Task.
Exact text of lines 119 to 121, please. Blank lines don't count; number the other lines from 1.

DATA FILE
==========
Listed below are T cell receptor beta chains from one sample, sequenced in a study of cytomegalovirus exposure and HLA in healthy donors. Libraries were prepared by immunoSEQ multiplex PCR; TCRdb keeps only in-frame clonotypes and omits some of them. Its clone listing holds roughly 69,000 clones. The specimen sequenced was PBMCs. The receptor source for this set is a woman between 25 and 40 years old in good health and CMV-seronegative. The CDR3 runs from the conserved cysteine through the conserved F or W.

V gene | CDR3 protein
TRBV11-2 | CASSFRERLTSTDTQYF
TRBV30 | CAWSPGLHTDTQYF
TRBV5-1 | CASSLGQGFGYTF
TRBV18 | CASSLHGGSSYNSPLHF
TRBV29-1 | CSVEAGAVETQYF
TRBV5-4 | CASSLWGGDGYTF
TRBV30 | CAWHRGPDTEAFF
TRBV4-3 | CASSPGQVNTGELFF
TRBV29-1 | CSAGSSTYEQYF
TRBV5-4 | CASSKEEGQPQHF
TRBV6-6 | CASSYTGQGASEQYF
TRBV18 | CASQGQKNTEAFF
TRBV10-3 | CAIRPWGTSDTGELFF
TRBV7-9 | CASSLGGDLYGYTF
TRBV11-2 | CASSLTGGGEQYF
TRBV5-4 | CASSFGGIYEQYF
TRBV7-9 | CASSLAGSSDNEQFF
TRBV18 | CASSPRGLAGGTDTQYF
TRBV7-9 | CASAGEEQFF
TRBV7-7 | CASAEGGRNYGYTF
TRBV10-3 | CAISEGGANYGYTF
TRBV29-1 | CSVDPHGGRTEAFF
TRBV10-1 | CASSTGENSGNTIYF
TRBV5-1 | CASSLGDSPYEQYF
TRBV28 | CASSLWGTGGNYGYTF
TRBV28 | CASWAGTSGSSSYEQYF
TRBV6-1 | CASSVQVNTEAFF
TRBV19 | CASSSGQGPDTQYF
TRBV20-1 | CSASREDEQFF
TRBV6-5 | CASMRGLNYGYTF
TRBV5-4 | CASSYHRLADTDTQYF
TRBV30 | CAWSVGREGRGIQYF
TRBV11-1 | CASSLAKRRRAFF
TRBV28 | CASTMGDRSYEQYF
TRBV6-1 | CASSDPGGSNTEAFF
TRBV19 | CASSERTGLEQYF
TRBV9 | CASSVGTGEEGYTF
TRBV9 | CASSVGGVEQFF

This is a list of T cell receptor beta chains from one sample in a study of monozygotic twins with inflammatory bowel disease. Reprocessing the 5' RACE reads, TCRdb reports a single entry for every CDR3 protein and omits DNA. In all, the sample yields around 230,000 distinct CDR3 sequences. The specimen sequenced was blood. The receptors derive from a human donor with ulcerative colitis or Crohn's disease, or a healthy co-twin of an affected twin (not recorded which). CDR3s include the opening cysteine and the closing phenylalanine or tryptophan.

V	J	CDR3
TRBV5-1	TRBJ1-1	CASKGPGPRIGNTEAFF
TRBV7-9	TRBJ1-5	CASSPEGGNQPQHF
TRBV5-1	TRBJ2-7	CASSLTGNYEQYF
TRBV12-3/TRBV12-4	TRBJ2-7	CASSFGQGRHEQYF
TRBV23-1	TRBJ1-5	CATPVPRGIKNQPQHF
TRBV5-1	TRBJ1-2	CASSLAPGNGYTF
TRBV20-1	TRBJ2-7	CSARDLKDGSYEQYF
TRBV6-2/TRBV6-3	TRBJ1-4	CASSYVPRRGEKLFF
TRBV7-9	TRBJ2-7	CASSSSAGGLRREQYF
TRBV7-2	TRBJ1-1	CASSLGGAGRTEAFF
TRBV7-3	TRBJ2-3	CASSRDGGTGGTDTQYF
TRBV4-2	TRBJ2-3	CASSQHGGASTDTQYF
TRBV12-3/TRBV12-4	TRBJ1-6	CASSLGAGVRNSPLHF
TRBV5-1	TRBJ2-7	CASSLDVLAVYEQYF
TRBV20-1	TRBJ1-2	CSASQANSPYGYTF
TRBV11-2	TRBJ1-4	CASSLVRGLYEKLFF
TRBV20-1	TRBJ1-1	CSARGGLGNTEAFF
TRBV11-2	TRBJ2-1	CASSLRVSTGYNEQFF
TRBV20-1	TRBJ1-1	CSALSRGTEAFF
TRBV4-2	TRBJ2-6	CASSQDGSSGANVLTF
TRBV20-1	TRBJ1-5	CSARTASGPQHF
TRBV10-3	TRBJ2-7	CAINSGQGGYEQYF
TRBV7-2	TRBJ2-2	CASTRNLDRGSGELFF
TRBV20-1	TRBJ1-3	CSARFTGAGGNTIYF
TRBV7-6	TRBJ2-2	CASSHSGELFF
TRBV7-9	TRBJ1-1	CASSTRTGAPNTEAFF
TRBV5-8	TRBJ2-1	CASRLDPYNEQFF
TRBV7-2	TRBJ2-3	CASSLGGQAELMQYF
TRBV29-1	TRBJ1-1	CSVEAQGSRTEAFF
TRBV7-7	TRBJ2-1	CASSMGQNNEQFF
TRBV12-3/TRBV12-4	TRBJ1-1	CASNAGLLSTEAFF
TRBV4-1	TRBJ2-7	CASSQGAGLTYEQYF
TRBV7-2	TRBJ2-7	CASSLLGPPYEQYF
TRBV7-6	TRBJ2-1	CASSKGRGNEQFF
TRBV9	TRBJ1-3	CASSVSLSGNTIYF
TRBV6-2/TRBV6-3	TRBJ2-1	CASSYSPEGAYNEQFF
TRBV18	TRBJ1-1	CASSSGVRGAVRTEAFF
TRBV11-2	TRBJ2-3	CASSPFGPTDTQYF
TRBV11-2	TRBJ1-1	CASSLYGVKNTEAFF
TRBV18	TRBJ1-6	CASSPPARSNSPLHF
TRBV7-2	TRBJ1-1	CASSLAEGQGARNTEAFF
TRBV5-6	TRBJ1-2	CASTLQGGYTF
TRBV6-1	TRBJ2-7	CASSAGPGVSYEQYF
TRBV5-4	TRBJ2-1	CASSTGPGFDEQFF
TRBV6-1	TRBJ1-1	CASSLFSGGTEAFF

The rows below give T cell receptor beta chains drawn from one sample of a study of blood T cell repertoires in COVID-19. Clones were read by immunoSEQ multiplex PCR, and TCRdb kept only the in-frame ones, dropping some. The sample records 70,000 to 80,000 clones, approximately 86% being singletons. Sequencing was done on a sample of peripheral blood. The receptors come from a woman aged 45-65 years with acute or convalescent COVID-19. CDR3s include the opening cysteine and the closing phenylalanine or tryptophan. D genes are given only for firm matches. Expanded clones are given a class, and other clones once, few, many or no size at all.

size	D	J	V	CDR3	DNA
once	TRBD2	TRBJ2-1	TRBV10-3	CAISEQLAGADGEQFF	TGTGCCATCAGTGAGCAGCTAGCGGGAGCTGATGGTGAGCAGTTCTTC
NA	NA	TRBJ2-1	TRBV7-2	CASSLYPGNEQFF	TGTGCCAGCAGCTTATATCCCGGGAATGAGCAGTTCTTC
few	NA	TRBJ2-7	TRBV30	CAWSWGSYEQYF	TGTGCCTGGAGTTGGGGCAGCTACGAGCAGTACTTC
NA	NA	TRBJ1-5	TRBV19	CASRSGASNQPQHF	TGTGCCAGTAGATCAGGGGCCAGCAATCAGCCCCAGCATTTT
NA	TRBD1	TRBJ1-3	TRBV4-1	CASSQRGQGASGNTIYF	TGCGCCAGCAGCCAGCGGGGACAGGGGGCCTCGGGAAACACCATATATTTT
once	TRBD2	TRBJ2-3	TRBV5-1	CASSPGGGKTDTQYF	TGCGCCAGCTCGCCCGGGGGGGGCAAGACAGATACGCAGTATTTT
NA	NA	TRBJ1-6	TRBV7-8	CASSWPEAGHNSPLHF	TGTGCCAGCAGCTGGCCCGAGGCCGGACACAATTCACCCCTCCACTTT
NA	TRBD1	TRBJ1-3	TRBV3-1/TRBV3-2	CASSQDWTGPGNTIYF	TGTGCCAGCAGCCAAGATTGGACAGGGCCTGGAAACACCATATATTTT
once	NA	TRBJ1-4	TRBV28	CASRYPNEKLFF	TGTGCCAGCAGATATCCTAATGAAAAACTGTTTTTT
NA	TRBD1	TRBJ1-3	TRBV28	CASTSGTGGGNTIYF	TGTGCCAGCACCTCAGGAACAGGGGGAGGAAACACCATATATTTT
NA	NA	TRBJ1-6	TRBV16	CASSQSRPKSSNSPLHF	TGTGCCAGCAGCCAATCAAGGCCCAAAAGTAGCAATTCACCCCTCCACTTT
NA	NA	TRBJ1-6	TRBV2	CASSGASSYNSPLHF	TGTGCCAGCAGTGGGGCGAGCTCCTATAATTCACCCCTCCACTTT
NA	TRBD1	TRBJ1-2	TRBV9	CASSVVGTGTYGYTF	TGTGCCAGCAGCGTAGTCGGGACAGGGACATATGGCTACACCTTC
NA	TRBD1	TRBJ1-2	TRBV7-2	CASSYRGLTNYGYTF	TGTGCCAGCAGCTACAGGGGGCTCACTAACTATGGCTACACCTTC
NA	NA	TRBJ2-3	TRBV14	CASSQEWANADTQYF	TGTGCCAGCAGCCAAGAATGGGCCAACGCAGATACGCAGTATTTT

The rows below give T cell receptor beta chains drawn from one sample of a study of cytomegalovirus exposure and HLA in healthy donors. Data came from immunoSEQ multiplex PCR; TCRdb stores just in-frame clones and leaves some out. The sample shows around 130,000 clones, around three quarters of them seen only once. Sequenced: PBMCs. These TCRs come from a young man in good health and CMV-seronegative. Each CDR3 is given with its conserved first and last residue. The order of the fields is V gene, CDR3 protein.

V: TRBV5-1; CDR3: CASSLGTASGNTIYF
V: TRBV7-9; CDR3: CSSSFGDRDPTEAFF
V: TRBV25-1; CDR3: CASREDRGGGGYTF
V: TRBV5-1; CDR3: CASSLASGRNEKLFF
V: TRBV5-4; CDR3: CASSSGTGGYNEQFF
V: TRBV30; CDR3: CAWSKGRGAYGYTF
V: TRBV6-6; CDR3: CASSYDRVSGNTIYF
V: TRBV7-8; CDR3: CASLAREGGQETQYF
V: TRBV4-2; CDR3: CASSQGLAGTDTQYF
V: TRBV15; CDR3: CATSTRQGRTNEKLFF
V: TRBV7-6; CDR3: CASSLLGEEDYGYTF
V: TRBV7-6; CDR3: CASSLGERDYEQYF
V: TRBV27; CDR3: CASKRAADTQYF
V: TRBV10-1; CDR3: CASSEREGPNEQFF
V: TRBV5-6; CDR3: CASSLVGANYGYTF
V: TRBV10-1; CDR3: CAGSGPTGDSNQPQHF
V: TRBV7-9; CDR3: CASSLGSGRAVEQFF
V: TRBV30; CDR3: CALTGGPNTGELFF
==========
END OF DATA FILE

V: TRBV10-1; CDR3: CASSEREGPNEQFF
V: TRBV5-6; CDR3: CASSLVGANYGYTF
V: TRBV10-1; CDR3: CAGSGPTGDSNQPQHF